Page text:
While the problem presented is not susceptible of any facile solution, we believe that, on balance, appellant's emphasis on the importance of FRE 803(8) is well-founded. It would certainly seem to be the exception which would logically come to mind if a question arose as to the admissibility of reports of the kind we are considering in this case. Moreover, although as a general rule there is no question that hearsay evidence failing to meet the requirements of one exception may nonetheless satisfy the standards of another exception, see, e. g., United States v. Smith, 172 U.S. App. D.C. 297, 521 F.2d 957, 964 (D.C. Cir. 1975), and there thus might be no need to examine FRE 803(8) at all, we agree with appellant that both the language of Rule 803(8) and the congressional intent, as gleaned from the explicit language of the rule and from independent sources, which impelled that language have impact that extends beyond the immediate confines of exception (8) itself. We therefore regard FRE 803(8) as the proper starting point for our evidentiary analysis.
That the chemist's report and worksheet could not satisfy the requirement of the "public records and reports" exception seems evident merely from examining, on its face, the language of FRE 803(8). That rule insulates from the exclusionary effect of the hearsay rule certain:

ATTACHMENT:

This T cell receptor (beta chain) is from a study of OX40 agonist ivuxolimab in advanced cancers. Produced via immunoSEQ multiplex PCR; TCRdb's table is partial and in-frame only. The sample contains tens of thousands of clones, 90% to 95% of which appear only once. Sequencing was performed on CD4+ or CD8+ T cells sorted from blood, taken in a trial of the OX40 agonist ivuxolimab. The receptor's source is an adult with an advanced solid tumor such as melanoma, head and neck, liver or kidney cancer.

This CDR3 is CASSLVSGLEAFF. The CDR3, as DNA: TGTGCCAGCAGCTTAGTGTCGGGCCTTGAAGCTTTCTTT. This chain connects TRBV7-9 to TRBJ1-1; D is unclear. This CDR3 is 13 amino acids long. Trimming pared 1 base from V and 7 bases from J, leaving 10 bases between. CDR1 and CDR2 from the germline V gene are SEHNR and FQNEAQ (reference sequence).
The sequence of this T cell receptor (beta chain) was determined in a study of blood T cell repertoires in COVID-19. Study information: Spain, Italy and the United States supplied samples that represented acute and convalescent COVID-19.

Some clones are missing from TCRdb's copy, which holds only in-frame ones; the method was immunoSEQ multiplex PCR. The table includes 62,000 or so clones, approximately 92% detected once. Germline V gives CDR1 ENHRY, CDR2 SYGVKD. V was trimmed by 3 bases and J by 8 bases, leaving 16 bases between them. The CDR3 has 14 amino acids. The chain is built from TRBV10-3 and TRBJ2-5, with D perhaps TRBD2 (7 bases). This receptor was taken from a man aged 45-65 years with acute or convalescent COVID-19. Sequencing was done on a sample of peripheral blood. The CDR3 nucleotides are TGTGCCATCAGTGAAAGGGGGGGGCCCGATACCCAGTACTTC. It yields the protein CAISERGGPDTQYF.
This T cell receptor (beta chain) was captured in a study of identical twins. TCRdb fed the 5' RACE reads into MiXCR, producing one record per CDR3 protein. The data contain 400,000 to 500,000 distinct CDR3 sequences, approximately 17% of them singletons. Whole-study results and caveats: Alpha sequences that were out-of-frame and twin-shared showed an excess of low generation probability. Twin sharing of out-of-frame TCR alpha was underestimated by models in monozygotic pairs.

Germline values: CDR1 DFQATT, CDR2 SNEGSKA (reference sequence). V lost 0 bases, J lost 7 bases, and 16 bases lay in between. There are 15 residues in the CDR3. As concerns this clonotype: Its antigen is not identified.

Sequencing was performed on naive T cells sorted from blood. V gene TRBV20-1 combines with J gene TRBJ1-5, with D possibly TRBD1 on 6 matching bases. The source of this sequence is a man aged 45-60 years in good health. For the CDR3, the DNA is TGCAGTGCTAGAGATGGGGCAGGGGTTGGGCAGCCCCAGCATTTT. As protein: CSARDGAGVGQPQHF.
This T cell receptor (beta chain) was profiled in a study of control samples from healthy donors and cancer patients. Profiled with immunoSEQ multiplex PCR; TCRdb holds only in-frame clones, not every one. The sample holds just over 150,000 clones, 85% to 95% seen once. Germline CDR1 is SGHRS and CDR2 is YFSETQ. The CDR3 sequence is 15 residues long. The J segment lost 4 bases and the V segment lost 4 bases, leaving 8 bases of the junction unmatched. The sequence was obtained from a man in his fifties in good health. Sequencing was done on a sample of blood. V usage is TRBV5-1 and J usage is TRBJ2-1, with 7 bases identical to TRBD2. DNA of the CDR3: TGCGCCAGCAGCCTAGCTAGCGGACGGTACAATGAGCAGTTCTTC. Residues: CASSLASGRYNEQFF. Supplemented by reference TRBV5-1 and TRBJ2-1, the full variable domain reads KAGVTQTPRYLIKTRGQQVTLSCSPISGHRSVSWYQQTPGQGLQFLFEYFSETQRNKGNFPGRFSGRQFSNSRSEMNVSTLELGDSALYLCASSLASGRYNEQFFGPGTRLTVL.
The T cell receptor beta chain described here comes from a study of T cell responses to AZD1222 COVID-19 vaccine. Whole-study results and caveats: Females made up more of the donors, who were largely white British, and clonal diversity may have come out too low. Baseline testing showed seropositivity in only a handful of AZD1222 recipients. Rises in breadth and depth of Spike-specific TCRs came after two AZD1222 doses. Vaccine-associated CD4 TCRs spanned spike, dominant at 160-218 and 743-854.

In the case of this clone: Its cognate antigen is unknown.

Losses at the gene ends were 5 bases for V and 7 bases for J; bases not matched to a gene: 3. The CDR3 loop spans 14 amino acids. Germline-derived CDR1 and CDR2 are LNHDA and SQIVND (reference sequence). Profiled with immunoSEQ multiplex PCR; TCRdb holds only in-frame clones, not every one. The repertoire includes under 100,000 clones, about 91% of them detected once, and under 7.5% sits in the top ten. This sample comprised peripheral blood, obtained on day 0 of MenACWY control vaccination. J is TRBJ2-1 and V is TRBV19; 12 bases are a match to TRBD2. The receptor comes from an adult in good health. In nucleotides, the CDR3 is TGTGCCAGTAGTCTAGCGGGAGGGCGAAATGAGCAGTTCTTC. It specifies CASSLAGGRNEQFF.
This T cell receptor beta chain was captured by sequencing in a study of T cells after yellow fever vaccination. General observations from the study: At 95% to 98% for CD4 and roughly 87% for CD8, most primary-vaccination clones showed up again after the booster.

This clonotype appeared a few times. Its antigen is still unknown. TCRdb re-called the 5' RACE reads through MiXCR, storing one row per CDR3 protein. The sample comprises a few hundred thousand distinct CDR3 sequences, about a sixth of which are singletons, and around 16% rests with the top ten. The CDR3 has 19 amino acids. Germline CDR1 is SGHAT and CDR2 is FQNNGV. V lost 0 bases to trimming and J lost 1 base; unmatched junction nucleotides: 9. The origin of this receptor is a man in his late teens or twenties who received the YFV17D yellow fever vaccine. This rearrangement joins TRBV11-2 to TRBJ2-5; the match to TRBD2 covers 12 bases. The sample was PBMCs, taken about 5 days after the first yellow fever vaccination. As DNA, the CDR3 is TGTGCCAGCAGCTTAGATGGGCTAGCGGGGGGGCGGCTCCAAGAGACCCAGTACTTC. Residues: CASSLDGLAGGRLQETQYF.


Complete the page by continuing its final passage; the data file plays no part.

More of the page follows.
(8) Public records and reports. - Records, reports, statements, or data compilations, in any form, of public offices or agencies, setting forth (A) the activities of the office or agency, or (B) matters observed pursuant to duty imposed by law as to which matters there was a duty to report, excluding, however, in criminal cases matters observed by police officers and other law enforcement personnel, or (C) in civil cases and proceedings and against the Government in criminal cases, factual findings resulting from an investigation made pursuant to authority granted by law, unless the sources of information or other circumstances indicate lack of trustworthiness.
While there may be no sharp demarcation between the records covered by exception 8(B) and those referenced in exception 8(C), see, e.g., United States v. Smith, supra at 968 n.24, and indeed there may in some cases be actual overlap, we conclude without hesitation that surely the language of item (C) is applicable to render the chemist's documents inadmissible as evidence in this case, and they might also be within the ambit of the terminology of item (B), a claim appellant argues to us persuasively.